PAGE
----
Tuesday, November 9, 2010 arrived with a clear early morning that promised to become a chilly, sunny, and typically autumn day. I zipped my coat, buckled my helmet strap, unlocked my bike, and headed off to work. A few minutes later, a garbage truck crossed a bike lane to make a right turn. I was in that bike lane. The tires of the truck crushed my left leg and caused other internal injuries. An amazing team of trauma surgeons saved my life, but they had to amputate my leg to do so.

The journey of a thousand miles begins with one step. Confucius.

In July 2011, I set off to walk a thousand miles as an above-knee amputee in my new prosthesis. The journey has held more twists, turns, and detours than I ever imagined.

I reached Mile 1000 on March 30, 2013.

But of course, that wasn't the end.

I'll keep walking!

Sunday, March 11, 2012

Breaking It In

Mile Marker 369:

Do you make New Year’s Resolutions?

I do. 

Oh, I don’t usually bother making them in January.  At that time they’re overpopulated (and kinda overrated) anyway.

Instead, mine creep in with the early morning hours.  With my cheek to the pillow, my sleepy mind dreams up socket solutions, exercise routines, ways to truly RUN. 

Before the day begins, anything seems possible. 

By the time I stretch my muscles and climb out of bed, I am RESOLVED to have a better day.


Mile Marker 369 was a good example.

After a particularly tough Thursday, I awoke Friday morning with a new resolution.  And even though I saw out my window the fresh green of spring, it was like New Year’s all over again.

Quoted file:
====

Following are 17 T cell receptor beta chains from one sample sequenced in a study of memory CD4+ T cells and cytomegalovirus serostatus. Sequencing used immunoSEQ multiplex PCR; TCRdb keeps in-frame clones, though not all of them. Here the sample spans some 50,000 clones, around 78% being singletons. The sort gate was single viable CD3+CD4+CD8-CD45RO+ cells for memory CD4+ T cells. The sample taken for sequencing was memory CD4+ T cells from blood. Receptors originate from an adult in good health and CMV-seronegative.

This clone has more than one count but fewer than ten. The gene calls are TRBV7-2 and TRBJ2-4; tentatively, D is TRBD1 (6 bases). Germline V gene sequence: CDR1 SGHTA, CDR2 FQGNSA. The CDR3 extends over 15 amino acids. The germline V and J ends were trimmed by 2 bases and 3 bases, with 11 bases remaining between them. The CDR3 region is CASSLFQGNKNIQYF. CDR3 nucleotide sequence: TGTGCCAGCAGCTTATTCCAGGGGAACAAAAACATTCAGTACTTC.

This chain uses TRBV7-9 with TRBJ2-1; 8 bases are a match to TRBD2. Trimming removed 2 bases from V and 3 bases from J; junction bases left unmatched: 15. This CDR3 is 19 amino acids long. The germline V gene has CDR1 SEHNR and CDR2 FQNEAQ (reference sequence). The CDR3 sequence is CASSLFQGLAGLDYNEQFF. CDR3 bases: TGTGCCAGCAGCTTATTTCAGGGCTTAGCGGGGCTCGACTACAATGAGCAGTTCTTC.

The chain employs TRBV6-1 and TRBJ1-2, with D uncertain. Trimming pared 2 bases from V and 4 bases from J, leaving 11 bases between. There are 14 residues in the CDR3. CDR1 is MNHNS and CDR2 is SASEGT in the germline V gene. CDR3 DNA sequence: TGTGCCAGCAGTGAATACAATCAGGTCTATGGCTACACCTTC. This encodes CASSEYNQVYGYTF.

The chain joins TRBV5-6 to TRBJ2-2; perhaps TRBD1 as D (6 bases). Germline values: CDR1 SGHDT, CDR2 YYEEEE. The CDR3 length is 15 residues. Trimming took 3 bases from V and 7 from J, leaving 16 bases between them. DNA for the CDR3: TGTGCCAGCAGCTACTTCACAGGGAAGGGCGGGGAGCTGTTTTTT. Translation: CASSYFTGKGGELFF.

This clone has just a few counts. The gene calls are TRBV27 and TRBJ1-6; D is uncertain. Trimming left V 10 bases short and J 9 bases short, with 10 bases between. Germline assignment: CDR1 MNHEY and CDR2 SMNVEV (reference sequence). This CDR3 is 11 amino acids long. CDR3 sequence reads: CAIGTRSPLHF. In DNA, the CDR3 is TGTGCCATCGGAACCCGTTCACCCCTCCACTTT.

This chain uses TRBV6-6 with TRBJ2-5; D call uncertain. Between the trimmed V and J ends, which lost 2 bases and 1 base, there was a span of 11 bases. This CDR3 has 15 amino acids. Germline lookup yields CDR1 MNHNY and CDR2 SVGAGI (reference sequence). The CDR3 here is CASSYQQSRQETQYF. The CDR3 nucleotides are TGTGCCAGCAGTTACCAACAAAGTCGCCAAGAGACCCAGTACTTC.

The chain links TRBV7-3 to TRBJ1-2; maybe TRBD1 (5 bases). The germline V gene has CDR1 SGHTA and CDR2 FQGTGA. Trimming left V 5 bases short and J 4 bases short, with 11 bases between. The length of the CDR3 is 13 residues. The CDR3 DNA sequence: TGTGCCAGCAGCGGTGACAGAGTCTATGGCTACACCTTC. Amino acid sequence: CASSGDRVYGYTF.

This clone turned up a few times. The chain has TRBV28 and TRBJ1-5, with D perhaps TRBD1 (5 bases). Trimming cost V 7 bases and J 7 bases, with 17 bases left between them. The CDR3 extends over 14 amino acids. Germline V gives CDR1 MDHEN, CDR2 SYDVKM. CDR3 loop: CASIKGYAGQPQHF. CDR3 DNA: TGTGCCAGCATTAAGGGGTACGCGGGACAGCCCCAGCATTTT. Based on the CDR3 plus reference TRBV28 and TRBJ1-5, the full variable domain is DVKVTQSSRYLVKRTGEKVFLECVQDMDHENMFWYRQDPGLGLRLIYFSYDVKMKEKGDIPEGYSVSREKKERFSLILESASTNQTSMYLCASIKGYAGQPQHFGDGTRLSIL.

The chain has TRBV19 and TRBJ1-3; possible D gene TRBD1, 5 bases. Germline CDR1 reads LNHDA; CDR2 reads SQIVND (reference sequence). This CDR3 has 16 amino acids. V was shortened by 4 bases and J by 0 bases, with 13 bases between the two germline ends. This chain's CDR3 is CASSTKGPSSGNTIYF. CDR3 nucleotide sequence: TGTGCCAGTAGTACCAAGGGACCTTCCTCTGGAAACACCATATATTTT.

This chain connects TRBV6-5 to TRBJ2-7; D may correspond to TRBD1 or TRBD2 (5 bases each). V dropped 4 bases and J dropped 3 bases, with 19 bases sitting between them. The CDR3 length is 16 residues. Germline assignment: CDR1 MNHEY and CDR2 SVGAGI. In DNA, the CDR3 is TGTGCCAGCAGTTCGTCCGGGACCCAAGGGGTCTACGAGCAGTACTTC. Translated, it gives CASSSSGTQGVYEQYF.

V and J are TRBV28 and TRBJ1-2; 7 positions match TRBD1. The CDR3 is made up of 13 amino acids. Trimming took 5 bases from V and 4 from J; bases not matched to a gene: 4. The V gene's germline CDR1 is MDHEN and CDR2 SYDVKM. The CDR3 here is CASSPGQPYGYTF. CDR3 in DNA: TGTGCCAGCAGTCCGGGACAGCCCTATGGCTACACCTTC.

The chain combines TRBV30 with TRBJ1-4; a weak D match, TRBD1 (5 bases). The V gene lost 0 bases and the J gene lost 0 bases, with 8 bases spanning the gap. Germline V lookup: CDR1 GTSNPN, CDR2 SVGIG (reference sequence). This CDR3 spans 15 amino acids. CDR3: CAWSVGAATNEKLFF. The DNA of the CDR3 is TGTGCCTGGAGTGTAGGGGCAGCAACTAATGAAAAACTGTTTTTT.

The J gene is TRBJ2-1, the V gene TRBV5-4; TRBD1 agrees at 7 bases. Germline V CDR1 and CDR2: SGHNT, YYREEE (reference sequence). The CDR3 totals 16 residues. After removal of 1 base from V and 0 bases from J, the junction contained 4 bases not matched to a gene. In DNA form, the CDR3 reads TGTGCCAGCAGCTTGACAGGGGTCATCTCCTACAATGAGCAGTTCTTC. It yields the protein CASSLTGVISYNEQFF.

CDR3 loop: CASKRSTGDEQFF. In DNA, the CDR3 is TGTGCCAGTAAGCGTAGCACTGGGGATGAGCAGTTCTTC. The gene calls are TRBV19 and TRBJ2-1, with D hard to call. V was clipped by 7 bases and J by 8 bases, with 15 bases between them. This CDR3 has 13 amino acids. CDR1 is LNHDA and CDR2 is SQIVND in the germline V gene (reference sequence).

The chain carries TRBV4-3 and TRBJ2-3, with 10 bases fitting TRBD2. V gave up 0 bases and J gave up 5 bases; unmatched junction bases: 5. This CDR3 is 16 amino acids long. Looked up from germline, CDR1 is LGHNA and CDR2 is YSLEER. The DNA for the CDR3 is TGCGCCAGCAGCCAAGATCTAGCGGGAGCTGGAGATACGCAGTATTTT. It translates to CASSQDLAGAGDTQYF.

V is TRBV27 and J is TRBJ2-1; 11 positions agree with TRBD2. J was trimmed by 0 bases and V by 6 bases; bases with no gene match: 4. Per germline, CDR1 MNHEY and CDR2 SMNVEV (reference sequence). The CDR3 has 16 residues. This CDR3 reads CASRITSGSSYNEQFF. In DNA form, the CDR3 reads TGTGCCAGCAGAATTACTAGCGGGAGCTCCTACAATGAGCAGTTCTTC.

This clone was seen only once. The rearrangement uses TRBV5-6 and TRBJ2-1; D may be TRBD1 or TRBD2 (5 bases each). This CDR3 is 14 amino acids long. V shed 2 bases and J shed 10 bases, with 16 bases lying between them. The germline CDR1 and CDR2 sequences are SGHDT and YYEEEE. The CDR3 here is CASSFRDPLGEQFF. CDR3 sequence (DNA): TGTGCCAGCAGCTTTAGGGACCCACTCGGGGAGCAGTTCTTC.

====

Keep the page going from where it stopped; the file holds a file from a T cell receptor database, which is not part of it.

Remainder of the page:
I WILL BREAK IN THIS SOCKET, I thought.

Well, it seemed logical enough at 6 a.m. 

After all, the socket’s made of plastic and carbon-fiber.  How could I expect it to fit perfectly right away? 

The first few miles in new hiking boots are always uncomfortable…. Why not a new socket, too??


There’s a back story here, of course.  Resolutions always lift you highest when you’re spiraling low.

Thursday began at Prosthetic Innovations.  As usual.   In fact, I’d been there so often that Christine, who works in their office, joked that I should be an employee.  She has a point.  For the past three weeks, I’ve spent more hours at PI than at my own job! 

But this was important.   We had more socket-tinkering to do.  I couldn’t sit down without the socket's stiff edge pressing sharply into the back of my leg.  Prosthetist Tim got down to business.  He cut down the socket's rim and padded it with a silicone gel cushion.  In a few short hours -- sweet success!  I could SIT again! 

The car ride back to the city was the most pleasant drive I've had in weeks.

But as I settled back into the workday, the pain poked through.  It was slightly different – half-tugging, half-burning – but there just the same. 

Maybe this chair isn’t right, I thought.  Maybe I should add a pillow?  A phone book?  A booster seat?   I raised my chair and lowered it again.  I pulled it closer to the desk and pushed it away.  I angled my leg and clicked the rotator above my knee.   Finally, I gave up and found an excuse to walk to the copier.

In the car on the way home, I shifted and squirmed through rush hour traffic.